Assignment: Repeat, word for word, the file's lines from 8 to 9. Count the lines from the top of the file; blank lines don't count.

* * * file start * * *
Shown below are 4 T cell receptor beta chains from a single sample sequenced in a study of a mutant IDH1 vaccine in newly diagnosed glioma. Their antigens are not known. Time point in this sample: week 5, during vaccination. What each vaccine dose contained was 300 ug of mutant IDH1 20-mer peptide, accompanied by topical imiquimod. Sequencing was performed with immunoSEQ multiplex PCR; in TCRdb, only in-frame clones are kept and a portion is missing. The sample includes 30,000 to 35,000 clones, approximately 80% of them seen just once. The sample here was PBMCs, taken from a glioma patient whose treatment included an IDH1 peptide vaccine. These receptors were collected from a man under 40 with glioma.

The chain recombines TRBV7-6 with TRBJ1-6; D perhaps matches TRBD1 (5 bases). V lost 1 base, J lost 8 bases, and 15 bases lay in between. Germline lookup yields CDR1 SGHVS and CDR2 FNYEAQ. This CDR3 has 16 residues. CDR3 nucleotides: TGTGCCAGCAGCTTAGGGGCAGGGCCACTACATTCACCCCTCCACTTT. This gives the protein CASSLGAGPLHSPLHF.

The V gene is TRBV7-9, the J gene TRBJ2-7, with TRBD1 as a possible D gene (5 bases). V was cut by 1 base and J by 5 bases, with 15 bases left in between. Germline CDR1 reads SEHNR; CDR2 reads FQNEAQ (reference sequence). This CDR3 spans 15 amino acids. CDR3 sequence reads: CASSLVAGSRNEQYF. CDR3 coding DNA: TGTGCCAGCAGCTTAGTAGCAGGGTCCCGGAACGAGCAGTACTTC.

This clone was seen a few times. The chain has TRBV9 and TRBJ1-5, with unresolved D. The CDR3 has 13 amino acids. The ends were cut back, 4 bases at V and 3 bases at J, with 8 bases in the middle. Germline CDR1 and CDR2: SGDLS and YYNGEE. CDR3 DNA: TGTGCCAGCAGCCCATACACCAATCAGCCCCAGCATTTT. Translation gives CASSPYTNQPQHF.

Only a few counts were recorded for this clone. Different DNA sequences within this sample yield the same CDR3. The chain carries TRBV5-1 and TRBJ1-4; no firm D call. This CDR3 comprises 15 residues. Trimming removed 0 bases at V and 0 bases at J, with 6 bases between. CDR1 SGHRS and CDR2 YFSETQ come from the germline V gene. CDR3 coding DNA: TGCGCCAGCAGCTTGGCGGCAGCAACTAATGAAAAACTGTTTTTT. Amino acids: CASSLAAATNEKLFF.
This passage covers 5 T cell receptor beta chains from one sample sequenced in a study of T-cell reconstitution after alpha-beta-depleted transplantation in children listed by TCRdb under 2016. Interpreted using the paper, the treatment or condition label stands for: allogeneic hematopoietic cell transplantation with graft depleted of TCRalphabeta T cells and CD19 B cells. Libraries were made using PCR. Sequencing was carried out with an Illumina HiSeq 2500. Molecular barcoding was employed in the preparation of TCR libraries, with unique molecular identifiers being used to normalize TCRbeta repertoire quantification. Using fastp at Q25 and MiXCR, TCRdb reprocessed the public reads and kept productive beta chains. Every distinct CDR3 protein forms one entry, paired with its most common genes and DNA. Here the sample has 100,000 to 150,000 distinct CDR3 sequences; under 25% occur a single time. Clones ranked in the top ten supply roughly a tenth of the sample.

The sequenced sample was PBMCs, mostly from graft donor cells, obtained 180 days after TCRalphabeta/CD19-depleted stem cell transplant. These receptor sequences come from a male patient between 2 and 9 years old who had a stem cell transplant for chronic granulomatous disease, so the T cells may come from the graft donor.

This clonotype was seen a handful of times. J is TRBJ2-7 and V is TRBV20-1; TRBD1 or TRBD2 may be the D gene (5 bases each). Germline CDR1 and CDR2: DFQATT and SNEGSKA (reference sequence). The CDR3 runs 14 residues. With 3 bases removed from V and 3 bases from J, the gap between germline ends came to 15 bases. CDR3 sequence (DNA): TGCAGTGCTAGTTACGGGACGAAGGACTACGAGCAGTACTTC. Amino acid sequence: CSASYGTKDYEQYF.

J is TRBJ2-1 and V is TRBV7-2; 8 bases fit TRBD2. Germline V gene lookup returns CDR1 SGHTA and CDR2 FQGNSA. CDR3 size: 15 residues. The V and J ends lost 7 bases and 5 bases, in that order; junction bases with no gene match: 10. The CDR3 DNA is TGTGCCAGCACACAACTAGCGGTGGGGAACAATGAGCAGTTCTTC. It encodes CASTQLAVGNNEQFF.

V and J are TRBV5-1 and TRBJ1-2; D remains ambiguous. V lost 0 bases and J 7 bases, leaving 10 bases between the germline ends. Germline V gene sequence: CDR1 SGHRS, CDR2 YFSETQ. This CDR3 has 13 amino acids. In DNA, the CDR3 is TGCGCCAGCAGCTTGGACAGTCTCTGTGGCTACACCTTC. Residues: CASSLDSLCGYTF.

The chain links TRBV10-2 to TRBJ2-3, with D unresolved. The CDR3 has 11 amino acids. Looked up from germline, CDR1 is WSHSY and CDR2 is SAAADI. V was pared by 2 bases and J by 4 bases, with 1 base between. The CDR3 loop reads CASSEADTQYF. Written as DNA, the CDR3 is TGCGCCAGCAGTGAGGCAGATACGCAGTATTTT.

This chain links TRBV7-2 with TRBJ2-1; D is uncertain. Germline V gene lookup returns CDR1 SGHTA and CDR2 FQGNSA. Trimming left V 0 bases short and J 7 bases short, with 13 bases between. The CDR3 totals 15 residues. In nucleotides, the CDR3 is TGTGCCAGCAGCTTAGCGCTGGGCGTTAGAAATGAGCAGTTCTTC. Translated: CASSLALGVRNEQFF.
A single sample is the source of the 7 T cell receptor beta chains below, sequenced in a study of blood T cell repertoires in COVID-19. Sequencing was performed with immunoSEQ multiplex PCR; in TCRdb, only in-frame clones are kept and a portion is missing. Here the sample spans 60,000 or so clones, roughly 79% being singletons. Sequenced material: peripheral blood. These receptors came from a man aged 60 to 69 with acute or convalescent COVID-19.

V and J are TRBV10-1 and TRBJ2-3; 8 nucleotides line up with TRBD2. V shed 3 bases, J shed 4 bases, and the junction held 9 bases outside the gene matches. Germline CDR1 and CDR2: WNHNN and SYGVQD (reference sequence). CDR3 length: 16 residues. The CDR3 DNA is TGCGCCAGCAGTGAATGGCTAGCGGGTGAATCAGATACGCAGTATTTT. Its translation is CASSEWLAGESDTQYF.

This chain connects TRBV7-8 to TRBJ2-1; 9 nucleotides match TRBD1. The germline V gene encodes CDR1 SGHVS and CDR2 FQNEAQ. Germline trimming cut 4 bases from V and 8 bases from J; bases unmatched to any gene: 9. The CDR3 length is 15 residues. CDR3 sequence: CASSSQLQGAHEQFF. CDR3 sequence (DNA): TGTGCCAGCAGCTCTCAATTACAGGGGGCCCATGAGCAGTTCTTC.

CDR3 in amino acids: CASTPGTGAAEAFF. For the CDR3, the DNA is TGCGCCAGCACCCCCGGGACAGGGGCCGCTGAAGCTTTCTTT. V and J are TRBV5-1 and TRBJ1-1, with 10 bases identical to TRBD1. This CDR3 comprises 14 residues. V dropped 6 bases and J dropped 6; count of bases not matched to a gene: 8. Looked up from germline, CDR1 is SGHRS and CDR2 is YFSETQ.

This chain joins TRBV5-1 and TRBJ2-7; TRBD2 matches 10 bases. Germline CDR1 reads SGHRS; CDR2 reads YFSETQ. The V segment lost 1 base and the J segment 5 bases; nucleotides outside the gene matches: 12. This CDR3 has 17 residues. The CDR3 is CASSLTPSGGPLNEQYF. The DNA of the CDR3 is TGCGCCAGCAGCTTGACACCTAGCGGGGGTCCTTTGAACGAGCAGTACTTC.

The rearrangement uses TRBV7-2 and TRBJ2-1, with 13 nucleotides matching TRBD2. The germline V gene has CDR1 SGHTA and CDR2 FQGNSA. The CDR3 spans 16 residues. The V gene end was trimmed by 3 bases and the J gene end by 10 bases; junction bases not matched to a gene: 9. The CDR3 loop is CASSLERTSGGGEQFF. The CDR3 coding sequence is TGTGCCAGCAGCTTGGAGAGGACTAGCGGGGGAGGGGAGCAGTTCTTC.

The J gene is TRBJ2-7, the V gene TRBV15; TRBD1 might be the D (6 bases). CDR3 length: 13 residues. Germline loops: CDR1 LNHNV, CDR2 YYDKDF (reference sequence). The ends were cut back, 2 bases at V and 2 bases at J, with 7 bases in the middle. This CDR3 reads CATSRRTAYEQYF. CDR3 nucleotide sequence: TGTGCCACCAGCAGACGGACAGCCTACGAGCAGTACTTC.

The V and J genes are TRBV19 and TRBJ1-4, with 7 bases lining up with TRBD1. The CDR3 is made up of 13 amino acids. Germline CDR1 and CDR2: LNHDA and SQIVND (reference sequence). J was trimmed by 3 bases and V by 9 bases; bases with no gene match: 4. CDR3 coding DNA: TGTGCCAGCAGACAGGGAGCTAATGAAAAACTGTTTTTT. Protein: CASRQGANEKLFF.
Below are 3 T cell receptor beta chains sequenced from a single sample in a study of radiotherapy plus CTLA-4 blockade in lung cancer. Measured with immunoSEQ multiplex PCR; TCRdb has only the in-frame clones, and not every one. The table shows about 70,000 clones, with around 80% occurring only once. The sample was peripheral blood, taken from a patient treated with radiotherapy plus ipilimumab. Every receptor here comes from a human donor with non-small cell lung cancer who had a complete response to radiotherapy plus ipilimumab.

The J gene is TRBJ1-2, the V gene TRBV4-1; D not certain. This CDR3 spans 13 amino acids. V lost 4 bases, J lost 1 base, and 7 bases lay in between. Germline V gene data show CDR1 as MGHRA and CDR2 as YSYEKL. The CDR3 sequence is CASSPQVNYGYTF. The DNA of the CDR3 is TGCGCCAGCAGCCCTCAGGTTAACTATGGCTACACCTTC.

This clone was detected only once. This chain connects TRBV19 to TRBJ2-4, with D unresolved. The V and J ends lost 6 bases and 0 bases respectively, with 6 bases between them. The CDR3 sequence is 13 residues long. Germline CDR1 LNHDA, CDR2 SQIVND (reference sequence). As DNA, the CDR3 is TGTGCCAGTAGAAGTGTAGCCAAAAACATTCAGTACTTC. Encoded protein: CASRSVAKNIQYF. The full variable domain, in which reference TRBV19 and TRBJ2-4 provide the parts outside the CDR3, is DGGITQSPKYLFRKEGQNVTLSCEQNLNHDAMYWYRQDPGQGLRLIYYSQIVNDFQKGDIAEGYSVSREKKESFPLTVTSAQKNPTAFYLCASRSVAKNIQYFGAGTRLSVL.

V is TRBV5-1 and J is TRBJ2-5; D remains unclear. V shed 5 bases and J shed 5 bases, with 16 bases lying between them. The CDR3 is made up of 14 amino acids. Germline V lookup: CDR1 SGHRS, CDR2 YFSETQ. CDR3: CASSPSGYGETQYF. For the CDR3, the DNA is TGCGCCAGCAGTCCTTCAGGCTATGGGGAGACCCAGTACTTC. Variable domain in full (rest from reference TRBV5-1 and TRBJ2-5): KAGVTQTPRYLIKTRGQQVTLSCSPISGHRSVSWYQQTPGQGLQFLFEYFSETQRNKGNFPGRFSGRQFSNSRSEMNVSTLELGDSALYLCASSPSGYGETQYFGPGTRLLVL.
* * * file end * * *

This clonotype was seen a handful of times. J is TRBJ2-7 and V is TRBV20-1; TRBD1 or TRBD2 may be the D gene (5 bases each). Germline CDR1 and CDR2: DFQATT and SNEGSKA (reference sequence). The CDR3 runs 14 residues. With 3 bases removed from V and 3 bases from J, the gap between germline ends came to 15 bases. CDR3 sequence (DNA): TGCAGTGCTAGTTACGGGACGAAGGACTACGAGCAGTACTTC. Amino acid sequence: CSASYGTKDYEQYF.

J is TRBJ2-1 and V is TRBV7-2; 8 bases fit TRBD2. Germline V gene lookup returns CDR1 SGHTA and CDR2 FQGNSA. CDR3 size: 15 residues. The V and J ends lost 7 bases and 5 bases, in that order; junction bases with no gene match: 10. The CDR3 DNA is TGTGCCAGCACACAACTAGCGGTGGGGAACAATGAGCAGTTCTTC. It encodes CASTQLAVGNNEQFF.